Do I Need Skirting If I Install Spray Foam On the Underbelly Of My Mobile Home?

Local codes will vary, but generally you will need to install skirting after installing spray foam on the underbelly of your mobile home. Spray foam needs to be protected from animals and insects, and works best when the drafts under the mobile home can be controlled.

Mobile homes can be moved because they are not permanently attached to the ground. Once set however, a mobile home should have some form of facade that covers the axles. The skirting blocks much of the wind that would otherwise chill your floors and prevents vermin from using the spray foam for a nest.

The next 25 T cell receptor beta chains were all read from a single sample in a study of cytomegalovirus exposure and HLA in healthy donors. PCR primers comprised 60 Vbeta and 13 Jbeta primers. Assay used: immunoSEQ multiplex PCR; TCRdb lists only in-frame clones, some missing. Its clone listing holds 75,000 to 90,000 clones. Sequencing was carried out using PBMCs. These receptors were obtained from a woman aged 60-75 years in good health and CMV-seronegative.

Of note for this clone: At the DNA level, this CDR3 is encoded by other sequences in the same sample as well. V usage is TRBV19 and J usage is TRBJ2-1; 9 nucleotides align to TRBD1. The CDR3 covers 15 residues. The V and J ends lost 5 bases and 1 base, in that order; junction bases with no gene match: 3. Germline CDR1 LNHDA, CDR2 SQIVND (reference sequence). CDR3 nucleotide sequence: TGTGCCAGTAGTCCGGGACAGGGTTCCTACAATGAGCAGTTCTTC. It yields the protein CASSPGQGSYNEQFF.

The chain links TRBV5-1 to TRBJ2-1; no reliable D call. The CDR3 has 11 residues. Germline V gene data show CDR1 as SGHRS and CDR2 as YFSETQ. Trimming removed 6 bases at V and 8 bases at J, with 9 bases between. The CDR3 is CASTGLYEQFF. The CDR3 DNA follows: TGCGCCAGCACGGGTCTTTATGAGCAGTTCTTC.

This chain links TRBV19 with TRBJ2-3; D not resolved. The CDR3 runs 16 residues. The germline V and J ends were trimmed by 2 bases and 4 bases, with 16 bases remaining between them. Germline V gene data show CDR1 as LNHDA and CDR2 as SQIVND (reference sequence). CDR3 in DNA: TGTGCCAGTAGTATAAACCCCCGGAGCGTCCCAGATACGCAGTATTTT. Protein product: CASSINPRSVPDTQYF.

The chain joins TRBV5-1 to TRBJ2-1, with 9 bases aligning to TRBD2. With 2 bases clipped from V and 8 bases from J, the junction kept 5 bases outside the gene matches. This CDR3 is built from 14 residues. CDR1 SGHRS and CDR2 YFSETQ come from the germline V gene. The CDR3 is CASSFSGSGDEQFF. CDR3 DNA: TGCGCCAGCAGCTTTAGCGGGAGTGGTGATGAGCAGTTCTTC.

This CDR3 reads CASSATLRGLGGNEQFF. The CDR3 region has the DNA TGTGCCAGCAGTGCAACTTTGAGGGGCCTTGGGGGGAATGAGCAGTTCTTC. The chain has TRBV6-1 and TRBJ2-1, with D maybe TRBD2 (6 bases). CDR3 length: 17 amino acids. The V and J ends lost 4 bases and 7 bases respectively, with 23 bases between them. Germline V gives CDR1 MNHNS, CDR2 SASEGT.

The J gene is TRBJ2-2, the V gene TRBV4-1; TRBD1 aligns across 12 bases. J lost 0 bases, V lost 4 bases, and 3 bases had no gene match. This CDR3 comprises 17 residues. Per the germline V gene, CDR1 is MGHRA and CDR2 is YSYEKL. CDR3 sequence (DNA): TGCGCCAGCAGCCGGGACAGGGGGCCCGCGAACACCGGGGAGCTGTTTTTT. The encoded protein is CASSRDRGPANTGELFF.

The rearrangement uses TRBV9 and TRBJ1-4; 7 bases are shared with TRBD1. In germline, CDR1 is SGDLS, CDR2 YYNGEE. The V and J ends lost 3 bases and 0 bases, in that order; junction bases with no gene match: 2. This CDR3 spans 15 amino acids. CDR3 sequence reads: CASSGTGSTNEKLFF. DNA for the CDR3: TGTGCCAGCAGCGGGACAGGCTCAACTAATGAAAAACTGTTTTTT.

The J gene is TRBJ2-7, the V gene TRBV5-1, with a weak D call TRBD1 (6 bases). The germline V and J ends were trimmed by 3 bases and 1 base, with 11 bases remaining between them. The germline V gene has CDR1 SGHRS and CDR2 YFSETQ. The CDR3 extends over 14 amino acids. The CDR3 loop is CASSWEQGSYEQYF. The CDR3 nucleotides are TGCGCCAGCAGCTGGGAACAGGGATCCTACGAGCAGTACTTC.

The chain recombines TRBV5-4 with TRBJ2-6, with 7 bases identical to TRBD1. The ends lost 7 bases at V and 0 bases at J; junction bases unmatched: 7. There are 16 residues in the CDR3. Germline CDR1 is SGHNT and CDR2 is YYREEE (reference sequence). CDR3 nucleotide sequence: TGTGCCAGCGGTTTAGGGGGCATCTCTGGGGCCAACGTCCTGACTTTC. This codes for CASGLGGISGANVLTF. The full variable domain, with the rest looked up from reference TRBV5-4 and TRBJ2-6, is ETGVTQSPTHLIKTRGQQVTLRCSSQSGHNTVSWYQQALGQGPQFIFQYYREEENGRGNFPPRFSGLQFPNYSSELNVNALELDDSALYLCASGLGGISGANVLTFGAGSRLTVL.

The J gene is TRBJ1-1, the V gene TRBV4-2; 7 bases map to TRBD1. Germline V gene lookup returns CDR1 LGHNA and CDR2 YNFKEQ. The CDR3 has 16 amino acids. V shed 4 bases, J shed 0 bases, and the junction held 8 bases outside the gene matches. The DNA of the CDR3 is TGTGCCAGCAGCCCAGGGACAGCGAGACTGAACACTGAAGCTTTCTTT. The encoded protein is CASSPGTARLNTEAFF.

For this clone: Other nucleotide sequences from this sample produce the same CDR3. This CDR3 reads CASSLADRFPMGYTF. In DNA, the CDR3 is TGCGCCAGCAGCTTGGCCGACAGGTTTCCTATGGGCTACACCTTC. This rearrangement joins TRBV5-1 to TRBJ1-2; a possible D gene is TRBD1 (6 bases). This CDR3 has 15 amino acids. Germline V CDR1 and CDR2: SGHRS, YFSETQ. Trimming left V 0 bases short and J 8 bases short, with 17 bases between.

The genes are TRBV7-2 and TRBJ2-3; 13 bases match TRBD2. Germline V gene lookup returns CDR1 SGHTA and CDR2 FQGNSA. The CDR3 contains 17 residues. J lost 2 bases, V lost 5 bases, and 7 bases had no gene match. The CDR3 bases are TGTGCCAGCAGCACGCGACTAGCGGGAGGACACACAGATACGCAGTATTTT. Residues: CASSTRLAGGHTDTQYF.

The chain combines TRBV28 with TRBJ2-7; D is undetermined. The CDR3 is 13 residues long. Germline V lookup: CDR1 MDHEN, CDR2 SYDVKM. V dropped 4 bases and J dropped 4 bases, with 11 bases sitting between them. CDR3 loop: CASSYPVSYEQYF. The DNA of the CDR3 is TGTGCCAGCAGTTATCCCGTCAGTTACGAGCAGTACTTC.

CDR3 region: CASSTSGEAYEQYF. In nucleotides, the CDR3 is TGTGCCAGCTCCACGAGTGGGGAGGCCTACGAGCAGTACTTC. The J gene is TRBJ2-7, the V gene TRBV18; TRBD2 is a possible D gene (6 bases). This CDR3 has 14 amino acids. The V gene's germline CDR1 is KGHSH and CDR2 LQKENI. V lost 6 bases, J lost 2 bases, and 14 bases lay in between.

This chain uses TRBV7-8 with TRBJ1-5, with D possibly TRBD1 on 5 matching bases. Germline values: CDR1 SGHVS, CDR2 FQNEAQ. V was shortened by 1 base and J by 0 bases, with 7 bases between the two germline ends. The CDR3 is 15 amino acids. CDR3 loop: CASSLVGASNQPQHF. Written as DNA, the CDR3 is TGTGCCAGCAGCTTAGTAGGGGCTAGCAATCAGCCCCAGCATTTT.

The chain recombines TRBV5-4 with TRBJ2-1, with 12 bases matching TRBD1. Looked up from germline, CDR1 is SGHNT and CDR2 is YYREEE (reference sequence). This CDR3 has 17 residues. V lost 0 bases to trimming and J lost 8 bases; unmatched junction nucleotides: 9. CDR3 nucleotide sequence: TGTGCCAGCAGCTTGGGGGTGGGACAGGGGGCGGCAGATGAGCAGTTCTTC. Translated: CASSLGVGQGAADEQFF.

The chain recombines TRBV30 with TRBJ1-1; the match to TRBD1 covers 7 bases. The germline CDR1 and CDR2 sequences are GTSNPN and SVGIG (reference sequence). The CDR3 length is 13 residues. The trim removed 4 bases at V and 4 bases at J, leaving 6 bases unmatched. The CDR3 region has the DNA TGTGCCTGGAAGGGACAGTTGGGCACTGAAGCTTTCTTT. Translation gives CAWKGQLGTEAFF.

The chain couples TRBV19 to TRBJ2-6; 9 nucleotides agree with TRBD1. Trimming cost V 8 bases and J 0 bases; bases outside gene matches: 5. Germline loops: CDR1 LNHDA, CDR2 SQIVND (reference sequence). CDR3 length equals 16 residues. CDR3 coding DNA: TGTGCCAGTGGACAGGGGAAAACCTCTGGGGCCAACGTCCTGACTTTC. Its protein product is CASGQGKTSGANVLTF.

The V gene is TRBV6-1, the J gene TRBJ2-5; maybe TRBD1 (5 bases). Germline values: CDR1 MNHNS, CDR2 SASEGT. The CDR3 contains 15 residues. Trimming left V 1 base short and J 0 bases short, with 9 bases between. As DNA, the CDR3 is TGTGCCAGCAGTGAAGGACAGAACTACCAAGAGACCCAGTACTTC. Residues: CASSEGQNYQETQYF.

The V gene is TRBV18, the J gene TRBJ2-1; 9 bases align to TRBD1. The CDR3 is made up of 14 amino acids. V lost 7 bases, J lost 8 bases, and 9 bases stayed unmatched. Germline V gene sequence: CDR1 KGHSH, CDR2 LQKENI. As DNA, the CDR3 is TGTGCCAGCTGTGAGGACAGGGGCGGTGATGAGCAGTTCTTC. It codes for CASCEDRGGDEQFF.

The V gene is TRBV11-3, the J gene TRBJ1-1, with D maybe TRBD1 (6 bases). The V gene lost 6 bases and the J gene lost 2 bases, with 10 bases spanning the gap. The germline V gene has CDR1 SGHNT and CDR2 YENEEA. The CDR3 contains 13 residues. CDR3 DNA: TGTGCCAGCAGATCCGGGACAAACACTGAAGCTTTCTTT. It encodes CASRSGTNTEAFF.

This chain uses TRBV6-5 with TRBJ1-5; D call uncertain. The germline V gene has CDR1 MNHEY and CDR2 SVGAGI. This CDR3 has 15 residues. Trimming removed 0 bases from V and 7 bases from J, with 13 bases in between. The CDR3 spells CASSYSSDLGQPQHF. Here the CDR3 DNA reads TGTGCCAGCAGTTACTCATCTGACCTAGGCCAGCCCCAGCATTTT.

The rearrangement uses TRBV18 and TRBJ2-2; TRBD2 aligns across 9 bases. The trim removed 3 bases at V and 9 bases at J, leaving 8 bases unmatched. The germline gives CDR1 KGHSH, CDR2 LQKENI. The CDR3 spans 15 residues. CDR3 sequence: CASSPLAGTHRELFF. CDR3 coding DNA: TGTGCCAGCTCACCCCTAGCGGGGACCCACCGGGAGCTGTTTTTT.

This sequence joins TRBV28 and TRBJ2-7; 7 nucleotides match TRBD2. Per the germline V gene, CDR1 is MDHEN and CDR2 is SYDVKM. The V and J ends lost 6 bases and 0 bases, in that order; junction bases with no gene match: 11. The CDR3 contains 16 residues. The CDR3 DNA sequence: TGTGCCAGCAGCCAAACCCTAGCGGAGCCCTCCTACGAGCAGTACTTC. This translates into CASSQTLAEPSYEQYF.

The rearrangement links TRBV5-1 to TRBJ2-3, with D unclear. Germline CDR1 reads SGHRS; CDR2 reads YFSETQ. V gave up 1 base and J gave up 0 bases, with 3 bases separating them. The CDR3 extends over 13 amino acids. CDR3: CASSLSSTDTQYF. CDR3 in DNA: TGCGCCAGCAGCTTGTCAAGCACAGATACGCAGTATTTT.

Are There Any Hidden Costs to Watch For?

You May Need to Rent Or Purchase Tools

There may be a couple of things you need to do before installing spray foam. Spray foam insulation will stick to nearly anything, but avoid grease and oil when possible. If your mobile home underbelly is dusty or oily, use an air compressor or pressure washer to clean it.

You May Find Damage 

Once you are under your mobile home, you may notice signs of a water leak or rot in the subfloor. You will need to make any repairs before installing the spray foam because the foam may seal in the moisture that caused the damage in the first place.

If possible, build a 10% financial cushion into your budget if you are a do-it-yourselfer, or 20% if you’ll need a contractor for small repairs.